Several cephalosporins (such as cephalothin, cephapirin, ceftiofur, cephacetrile, and cefotaxime) are actively deacetylated, primarily in the liver but also in other tissues. The deacetylated derivatives are much less active, with the exception of ceftiofur. Ceftiofur is metabolized to several active metabolites, including an acetylated metabolite, that can contribute significantly to efficacy. Few of the other cephalosporins are metabolized to any appreciable extent.
Most cephalosporins, including cefpodoxime and cefovecin, are renally excreted. Tubular secretion predominates, although glomerular filtration is important in some cases (cephalexin and cefazolin). In renal failure, dosages might be reduced, although the need for doing so is not clear. Biliary elimination of the newer cephalosporins (eg, cefoperazone) may be significant. Generally, these β-lactam antibiotics maintain effective blood concentrations for only 6–8 hr. Exceptions include ceftiofur, cefpodoxime, and cefovecin.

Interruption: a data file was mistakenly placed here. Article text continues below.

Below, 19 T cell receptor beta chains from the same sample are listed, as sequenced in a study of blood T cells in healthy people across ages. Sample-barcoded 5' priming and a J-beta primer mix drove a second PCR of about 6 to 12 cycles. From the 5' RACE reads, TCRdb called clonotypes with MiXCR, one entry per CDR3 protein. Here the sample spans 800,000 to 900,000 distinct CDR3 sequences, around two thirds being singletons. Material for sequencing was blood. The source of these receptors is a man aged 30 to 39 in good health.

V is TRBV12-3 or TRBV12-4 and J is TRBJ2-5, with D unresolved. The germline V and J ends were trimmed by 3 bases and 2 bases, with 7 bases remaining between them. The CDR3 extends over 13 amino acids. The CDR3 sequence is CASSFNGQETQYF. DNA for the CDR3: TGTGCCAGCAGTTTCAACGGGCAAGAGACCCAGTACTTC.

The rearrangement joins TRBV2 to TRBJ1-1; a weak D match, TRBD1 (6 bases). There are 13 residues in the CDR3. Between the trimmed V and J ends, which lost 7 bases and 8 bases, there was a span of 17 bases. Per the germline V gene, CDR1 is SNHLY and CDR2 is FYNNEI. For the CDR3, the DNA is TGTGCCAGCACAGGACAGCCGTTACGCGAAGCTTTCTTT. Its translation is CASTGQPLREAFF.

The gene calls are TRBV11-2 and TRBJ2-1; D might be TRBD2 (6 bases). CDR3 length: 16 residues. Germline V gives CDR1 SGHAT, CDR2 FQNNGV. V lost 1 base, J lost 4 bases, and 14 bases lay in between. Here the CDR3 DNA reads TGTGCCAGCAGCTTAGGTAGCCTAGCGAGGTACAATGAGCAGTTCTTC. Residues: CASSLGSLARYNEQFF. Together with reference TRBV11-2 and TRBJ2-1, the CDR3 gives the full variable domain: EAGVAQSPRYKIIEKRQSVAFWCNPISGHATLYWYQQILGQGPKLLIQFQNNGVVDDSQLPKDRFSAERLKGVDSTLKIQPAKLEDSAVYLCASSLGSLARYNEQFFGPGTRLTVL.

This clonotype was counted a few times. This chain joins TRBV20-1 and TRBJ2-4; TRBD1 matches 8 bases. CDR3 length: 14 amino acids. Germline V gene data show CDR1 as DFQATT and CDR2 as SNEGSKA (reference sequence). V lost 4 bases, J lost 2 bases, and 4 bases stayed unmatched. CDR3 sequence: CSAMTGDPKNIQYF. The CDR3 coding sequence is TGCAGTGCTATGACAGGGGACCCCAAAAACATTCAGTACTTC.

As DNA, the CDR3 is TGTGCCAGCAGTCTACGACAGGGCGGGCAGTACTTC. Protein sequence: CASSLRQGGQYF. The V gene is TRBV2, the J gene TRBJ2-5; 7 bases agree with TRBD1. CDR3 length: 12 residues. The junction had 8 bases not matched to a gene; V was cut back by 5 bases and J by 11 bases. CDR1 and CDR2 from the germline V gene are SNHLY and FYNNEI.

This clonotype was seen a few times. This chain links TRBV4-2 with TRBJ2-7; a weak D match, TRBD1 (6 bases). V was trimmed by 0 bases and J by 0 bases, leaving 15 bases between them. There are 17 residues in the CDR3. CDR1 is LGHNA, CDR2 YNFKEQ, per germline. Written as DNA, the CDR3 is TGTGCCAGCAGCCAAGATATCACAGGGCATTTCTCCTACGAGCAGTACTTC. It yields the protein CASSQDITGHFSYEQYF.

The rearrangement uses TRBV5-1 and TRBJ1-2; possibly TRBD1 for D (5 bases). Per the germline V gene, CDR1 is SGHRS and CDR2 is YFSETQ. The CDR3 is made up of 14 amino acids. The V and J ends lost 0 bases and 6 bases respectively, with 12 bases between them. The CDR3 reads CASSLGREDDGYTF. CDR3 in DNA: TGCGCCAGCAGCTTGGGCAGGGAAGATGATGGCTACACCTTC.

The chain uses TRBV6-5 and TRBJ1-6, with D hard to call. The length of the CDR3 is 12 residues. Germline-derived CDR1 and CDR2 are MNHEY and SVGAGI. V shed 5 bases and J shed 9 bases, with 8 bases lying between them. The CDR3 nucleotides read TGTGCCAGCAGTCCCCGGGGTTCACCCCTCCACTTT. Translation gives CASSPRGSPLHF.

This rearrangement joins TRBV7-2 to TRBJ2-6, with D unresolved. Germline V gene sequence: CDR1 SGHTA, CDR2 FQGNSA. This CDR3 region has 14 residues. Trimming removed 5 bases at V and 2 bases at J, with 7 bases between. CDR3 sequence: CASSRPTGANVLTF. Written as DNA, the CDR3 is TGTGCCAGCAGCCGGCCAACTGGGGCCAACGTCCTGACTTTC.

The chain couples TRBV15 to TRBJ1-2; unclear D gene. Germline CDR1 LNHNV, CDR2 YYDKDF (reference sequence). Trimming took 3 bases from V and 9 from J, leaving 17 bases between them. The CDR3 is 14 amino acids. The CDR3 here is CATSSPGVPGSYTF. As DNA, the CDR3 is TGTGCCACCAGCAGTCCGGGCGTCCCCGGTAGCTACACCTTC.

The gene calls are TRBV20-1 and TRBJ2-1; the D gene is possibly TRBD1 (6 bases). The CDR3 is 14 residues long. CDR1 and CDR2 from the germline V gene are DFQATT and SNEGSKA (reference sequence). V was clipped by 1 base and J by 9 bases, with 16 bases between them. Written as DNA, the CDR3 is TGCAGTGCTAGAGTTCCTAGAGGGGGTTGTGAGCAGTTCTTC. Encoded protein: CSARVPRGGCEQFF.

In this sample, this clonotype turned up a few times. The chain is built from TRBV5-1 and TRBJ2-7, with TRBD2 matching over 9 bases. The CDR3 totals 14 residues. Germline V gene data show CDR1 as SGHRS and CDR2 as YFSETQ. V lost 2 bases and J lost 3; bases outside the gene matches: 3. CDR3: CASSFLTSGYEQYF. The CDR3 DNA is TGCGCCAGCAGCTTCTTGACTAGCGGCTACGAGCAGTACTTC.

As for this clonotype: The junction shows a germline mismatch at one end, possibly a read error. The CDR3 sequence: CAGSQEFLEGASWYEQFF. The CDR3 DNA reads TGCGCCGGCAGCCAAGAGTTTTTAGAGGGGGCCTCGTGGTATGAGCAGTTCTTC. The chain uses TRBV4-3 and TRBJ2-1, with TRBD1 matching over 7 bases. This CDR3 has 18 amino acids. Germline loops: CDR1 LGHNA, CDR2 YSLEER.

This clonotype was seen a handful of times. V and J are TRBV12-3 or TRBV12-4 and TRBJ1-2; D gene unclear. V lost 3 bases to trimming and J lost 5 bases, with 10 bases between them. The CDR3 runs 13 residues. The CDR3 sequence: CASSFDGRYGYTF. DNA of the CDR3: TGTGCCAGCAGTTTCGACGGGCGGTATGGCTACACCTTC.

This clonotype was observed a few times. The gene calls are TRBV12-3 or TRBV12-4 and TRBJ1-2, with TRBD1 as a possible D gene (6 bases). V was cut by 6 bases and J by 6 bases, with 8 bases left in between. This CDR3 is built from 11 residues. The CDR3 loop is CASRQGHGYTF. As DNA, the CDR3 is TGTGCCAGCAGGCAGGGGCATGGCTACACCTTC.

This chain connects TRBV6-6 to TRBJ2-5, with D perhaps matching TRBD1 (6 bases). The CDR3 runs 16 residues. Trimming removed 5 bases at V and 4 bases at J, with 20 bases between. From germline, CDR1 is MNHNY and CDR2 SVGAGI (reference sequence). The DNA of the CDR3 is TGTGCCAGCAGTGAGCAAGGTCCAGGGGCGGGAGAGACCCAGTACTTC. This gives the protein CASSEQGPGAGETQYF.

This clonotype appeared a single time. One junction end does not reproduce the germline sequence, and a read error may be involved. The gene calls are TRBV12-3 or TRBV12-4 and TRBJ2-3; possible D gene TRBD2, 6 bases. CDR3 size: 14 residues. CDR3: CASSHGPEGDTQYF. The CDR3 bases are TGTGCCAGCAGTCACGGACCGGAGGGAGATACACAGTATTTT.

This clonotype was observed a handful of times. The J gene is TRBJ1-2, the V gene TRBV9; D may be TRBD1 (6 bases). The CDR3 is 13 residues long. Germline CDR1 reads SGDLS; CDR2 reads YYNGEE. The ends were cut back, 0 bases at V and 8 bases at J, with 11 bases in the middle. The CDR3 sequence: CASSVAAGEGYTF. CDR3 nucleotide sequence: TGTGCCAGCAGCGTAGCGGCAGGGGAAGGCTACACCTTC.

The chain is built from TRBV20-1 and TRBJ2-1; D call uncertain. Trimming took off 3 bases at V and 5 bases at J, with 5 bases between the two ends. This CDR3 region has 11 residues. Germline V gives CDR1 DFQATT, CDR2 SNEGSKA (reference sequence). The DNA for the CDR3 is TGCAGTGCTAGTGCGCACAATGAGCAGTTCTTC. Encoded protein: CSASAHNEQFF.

Plasma half-lives of cephalosporins are quite variable, being as short as 30–120 min, but generally are longer than those of penicillins. For example, the half-life of the approved cephalexin product in dogs is 7.3 hr (9 hr if given with food). Third-generation cephalosporins tend to have longer plasma half-lives in people, but this is not always the case in other animals—substantial species differences exist. A selection of pharmacokinetic values for cephalosporins is listed in Elimination, Distribution, and Clearance of Cephalosporins to serve as a guide. Dosage modifications are often required in hepatic and renal disease.
Elimination, Distribution, and Clearance of Cephalosporins